A.B. (1964) – Harvard University
Woodrow Wilson Fellow (1965) – Tufts University (Department of Biology)
Ph.D. (1971) – Massachusetts Institute of Technology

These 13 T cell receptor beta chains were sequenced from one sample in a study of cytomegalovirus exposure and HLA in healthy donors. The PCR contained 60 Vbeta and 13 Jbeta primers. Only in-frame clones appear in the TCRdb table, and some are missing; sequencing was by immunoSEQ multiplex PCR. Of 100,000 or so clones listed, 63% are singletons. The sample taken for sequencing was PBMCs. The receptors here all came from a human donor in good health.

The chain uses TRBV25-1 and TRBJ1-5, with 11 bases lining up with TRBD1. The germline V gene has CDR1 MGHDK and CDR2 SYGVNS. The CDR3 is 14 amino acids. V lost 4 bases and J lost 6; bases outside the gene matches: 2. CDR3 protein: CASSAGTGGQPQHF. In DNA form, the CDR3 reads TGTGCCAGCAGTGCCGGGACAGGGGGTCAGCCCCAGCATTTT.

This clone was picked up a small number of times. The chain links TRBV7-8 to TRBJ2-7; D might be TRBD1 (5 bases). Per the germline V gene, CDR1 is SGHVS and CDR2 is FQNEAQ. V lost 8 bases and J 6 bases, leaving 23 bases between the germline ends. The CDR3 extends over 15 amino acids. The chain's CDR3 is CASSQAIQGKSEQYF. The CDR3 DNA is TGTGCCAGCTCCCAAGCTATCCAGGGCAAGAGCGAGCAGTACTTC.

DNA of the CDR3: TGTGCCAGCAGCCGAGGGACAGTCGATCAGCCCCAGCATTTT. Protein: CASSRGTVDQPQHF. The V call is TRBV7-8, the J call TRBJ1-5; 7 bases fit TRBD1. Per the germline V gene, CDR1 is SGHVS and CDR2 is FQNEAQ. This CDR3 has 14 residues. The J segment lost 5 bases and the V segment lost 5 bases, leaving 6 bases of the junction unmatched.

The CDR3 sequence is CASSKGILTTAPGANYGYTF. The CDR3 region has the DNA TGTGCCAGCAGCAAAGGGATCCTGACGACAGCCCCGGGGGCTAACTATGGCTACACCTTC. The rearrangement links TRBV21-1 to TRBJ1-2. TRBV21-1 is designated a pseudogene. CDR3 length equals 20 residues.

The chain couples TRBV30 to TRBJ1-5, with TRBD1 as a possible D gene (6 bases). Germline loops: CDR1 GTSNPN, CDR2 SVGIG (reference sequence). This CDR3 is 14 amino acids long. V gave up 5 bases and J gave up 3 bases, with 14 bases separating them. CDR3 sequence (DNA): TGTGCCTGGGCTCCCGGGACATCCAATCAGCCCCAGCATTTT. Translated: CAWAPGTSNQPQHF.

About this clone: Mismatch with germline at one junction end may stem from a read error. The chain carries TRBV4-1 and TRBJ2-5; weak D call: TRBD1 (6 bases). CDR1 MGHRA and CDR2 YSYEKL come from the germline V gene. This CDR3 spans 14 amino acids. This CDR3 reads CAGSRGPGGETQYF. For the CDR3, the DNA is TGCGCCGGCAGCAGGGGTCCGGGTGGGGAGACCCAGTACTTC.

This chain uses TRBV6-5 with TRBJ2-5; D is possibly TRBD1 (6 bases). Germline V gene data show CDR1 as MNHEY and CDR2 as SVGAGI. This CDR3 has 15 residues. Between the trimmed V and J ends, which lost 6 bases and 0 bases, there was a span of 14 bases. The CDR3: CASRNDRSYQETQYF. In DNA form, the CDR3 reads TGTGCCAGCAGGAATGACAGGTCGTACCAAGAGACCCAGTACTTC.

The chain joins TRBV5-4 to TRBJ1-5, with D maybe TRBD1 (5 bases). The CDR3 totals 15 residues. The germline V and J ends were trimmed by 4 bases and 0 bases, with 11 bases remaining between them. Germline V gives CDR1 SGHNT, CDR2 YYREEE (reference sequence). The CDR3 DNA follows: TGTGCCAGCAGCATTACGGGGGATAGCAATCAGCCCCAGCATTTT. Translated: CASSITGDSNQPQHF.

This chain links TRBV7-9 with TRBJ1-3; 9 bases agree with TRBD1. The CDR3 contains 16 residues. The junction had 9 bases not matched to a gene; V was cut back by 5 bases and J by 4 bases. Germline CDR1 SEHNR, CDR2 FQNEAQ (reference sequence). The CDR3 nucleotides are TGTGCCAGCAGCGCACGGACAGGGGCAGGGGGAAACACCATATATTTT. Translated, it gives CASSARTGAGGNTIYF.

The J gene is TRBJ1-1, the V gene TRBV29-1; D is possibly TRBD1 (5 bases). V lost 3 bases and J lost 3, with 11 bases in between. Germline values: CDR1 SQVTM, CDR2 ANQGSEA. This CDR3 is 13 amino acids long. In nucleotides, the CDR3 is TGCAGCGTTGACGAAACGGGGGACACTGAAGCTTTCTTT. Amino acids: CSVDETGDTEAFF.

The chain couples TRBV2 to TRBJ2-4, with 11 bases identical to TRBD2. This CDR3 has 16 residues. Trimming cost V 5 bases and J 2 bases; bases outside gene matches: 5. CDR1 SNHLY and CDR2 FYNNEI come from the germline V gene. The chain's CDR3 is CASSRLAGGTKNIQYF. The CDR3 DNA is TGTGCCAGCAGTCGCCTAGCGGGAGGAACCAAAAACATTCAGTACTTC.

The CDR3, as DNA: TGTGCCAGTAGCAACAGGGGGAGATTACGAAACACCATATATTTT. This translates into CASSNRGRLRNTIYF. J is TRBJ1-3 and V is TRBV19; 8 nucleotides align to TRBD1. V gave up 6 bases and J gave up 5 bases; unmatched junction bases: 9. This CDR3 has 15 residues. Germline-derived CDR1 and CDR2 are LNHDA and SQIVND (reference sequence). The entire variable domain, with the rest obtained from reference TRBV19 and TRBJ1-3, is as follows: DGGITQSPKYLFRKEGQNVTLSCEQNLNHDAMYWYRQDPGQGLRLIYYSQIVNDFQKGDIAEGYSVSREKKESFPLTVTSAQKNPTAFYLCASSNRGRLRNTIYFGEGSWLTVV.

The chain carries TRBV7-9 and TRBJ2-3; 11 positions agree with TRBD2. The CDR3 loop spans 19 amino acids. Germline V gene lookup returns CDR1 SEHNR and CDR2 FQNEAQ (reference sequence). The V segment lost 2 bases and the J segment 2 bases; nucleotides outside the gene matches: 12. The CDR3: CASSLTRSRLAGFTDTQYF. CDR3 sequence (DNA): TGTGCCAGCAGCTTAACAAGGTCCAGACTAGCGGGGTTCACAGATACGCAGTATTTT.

Ann Graybiel is an Institute Professor at MIT and is a faculty member of the Department of Brain and Cognitive Sciences and Investigator at the McGovern Institute for Brain Research. She studied at Harvard (BA) and at MIT (PhD), and then joined the faculty of MIT. In her research, Graybiel began by focusing on the visual and oculomotor systems, but, with a special interest in the human brain, she tried with the then-available neurochemical methods to devise methods to allow comparisons across the neurochemical distributions in the brains of non-human and human brains. Through this work, she discovered, with her student Ragsdale, that the deep forebrain structure called the striatum has a compartmentalized, neurochemically detectable architecture related to cholinergic neural signaling, important for normal basal ganglia function. This architecture, as further studies by Graybiel and her group and others in the field successively showed, turned out to organize many of the gene expression patterns in the striatum. She and her lab members then found that this architecture, dividing the striatum into what she called striosomes and the matrix surrounding them, is a core organizing principle for the connections, the transmitter and receptor expression, and the plasticity-related changes in gene expression of striatal neurons. A key recent finding from her lab is that the axons of some of the striosomal neurons can directly, with elaborate arbors, intertwine with the bundled dendrites of dopamine-containing neurons of the substantial nigra. This finding raises the possibility that striosomes in some parts of the striatum can powerfully control dopamine. Their new work with multiple-electrode multi-site recording, fiber photometry, 2-photon microscopy, and interventional methods suggest that this striosome-matrix organization, in the dorsomedial striatum, reflects functional specializations of the striosomes for engaging in learning-related plasticity and in the value-evaluation necessary in making challenging cost-benefit decisions. Their work on mouse models of Parkinson’s disease, Huntington’s disease, autism spectrum disorders and addictive repetitive behaviors is aimed at translational research with the goal of helping humankind.